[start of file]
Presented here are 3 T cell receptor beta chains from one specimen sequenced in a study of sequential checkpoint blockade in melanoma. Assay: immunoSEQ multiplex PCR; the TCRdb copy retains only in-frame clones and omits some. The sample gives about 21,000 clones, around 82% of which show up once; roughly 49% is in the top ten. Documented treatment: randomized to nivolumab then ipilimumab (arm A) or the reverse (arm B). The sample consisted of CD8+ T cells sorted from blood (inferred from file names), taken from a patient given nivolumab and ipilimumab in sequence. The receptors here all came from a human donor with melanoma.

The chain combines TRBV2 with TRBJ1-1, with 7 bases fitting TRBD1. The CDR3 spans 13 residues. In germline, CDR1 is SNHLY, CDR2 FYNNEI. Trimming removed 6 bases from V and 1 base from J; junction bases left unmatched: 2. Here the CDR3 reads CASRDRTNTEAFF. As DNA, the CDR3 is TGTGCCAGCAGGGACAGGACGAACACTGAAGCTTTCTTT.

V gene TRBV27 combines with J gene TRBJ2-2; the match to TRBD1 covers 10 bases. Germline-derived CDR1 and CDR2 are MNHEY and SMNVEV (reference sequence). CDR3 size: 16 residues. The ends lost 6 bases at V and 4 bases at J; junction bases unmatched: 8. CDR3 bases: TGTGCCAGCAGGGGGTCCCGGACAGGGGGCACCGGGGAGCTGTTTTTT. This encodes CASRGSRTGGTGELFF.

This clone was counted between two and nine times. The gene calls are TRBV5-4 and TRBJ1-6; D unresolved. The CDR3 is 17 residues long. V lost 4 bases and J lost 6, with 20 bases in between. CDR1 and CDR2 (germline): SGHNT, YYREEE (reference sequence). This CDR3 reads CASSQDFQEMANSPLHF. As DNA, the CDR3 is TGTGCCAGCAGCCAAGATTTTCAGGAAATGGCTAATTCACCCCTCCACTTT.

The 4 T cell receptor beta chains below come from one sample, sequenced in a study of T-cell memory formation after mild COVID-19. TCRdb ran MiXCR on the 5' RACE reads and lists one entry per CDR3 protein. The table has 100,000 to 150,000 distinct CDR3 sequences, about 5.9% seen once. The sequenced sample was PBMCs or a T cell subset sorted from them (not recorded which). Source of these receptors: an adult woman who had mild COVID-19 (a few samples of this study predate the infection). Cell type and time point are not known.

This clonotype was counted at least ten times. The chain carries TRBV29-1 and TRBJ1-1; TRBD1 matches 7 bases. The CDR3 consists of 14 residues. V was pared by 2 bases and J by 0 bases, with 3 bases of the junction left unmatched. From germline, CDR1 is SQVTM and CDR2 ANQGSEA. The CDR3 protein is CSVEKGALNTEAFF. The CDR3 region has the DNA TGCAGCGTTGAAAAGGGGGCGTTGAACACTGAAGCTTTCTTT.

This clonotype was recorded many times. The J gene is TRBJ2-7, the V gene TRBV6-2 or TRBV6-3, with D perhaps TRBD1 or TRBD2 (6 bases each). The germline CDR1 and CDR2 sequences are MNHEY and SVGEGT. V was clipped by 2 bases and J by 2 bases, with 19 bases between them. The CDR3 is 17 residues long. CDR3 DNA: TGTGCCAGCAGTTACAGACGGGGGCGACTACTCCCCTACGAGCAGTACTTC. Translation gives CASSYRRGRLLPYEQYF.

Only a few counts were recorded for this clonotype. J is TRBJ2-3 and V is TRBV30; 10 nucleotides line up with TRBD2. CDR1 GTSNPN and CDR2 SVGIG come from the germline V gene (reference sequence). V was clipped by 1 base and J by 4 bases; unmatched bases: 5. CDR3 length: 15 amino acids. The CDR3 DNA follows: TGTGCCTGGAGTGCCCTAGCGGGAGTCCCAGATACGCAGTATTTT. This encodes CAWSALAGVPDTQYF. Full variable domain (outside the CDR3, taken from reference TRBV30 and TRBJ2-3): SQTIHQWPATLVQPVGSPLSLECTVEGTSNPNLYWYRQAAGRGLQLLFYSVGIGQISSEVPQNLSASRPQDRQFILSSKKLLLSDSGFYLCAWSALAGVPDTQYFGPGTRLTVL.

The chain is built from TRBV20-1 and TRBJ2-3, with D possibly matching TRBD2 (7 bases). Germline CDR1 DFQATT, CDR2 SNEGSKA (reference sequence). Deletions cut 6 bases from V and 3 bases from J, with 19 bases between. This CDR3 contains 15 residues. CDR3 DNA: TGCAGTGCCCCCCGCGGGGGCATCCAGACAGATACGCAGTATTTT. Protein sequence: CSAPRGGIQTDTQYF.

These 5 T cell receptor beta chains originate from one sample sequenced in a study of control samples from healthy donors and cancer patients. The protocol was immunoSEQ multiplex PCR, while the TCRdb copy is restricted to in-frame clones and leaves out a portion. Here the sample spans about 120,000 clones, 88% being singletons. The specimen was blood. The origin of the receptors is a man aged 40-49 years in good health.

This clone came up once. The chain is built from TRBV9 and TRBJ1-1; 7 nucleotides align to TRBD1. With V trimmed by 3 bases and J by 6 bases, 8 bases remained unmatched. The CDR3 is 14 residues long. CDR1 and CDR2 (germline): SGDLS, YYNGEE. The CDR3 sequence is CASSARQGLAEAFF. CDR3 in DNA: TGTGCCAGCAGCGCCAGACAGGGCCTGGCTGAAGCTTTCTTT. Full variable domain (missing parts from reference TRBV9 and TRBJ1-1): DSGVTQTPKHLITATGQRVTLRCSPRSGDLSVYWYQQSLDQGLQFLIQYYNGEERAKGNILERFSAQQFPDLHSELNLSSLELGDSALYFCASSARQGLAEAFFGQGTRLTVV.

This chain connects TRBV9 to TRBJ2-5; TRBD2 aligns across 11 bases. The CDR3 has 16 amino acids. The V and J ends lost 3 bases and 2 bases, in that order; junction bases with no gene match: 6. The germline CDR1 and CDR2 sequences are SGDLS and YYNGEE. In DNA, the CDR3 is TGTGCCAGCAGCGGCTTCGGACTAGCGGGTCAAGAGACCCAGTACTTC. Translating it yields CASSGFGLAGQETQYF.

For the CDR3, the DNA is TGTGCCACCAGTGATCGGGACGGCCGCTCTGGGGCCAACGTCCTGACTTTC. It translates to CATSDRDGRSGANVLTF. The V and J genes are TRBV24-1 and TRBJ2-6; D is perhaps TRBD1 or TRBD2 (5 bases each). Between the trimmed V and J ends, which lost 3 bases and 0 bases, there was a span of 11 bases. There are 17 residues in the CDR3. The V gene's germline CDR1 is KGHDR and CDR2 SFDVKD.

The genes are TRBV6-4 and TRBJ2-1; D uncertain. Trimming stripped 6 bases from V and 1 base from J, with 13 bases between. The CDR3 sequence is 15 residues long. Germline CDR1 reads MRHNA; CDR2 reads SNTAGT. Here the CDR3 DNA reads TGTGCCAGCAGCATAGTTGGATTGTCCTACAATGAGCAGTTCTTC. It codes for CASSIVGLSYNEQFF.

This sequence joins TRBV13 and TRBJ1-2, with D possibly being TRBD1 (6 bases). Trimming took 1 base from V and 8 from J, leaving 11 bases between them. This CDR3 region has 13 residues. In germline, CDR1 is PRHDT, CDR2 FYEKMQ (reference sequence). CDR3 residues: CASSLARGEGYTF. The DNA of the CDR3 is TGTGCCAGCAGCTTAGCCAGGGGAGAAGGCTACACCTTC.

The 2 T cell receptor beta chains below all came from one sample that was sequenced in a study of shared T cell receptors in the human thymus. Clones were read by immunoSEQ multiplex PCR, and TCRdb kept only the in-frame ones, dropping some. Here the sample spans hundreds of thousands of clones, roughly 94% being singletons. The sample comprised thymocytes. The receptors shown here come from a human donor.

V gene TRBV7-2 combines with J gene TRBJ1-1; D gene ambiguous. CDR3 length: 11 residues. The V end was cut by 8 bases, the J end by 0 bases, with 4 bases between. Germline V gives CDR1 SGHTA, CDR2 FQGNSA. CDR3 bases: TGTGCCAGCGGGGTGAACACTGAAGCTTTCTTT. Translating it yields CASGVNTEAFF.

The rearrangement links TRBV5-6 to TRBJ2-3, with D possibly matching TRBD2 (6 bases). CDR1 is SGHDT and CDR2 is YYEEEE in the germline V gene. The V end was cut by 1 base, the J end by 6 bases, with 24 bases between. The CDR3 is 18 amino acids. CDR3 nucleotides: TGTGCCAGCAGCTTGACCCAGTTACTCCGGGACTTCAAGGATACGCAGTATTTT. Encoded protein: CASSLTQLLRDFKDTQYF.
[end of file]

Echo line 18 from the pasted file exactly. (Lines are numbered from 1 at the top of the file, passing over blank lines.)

The rearrangement links TRBV5-6 to TRBJ2-3, with D possibly matching TRBD2 (6 bases). CDR1 is SGHDT and CDR2 is YYEEEE in the germline V gene. The V end was cut by 1 base, the J end by 6 bases, with 24 bases between. The CDR3 is 18 amino acids. CDR3 nucleotides: TGTGCCAGCAGCTTGACCCAGTTACTCCGGGACTTCAAGGATACGCAGTATTTT. Encoded protein: CASSLTQLLRDFKDTQYF.